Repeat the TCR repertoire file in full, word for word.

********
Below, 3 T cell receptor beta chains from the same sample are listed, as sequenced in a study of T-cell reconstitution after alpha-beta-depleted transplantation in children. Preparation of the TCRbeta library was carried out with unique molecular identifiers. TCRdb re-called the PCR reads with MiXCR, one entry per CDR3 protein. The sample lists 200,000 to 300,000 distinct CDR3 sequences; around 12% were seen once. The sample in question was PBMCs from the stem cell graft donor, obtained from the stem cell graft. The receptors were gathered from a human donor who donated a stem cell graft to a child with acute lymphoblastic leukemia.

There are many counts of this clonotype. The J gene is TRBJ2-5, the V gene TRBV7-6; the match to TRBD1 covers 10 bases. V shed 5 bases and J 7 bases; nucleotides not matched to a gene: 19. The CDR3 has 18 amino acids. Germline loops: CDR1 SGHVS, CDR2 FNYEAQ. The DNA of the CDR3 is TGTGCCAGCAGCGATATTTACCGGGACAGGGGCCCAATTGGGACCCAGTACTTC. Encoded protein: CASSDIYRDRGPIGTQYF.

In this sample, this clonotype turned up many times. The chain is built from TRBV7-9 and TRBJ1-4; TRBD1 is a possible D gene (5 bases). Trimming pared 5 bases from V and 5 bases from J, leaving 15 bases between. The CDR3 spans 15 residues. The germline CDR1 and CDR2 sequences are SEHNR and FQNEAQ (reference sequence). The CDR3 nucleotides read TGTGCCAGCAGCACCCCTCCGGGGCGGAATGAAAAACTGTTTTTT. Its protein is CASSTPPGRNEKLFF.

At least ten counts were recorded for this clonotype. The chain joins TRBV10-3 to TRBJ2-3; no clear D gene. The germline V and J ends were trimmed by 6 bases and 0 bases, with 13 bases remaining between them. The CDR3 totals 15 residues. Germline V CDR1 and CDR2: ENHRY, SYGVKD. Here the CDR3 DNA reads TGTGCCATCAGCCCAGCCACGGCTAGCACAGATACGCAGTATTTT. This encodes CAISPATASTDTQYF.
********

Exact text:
Below, 3 T cell receptor beta chains from the same sample are listed, as sequenced in a study of T-cell reconstitution after alpha-beta-depleted transplantation in children. Preparation of the TCRbeta library was carried out with unique molecular identifiers. TCRdb re-called the PCR reads with MiXCR, one entry per CDR3 protein. The sample lists 200,000 to 300,000 distinct CDR3 sequences; around 12% were seen once. The sample in question was PBMCs from the stem cell graft donor, obtained from the stem cell graft. The receptors were gathered from a human donor who donated a stem cell graft to a child with acute lymphoblastic leukemia.

There are many counts of this clonotype. The J gene is TRBJ2-5, the V gene TRBV7-6; the match to TRBD1 covers 10 bases. V shed 5 bases and J 7 bases; nucleotides not matched to a gene: 19. The CDR3 has 18 amino acids. Germline loops: CDR1 SGHVS, CDR2 FNYEAQ. The DNA of the CDR3 is TGTGCCAGCAGCGATATTTACCGGGACAGGGGCCCAATTGGGACCCAGTACTTC. Encoded protein: CASSDIYRDRGPIGTQYF.

In this sample, this clonotype turned up many times. The chain is built from TRBV7-9 and TRBJ1-4; TRBD1 is a possible D gene (5 bases). Trimming pared 5 bases from V and 5 bases from J, leaving 15 bases between. The CDR3 spans 15 residues. The germline CDR1 and CDR2 sequences are SEHNR and FQNEAQ (reference sequence). The CDR3 nucleotides read TGTGCCAGCAGCACCCCTCCGGGGCGGAATGAAAAACTGTTTTTT. Its protein is CASSTPPGRNEKLFF.

At least ten counts were recorded for this clonotype. The chain joins TRBV10-3 to TRBJ2-3; no clear D gene. The germline V and J ends were trimmed by 6 bases and 0 bases, with 13 bases remaining between them. The CDR3 totals 15 residues. Germline V CDR1 and CDR2: ENHRY, SYGVKD. Here the CDR3 DNA reads TGTGCCATCAGCCCAGCCACGGCTAGCACAGATACGCAGTATTTT. This encodes CAISPATASTDTQYF.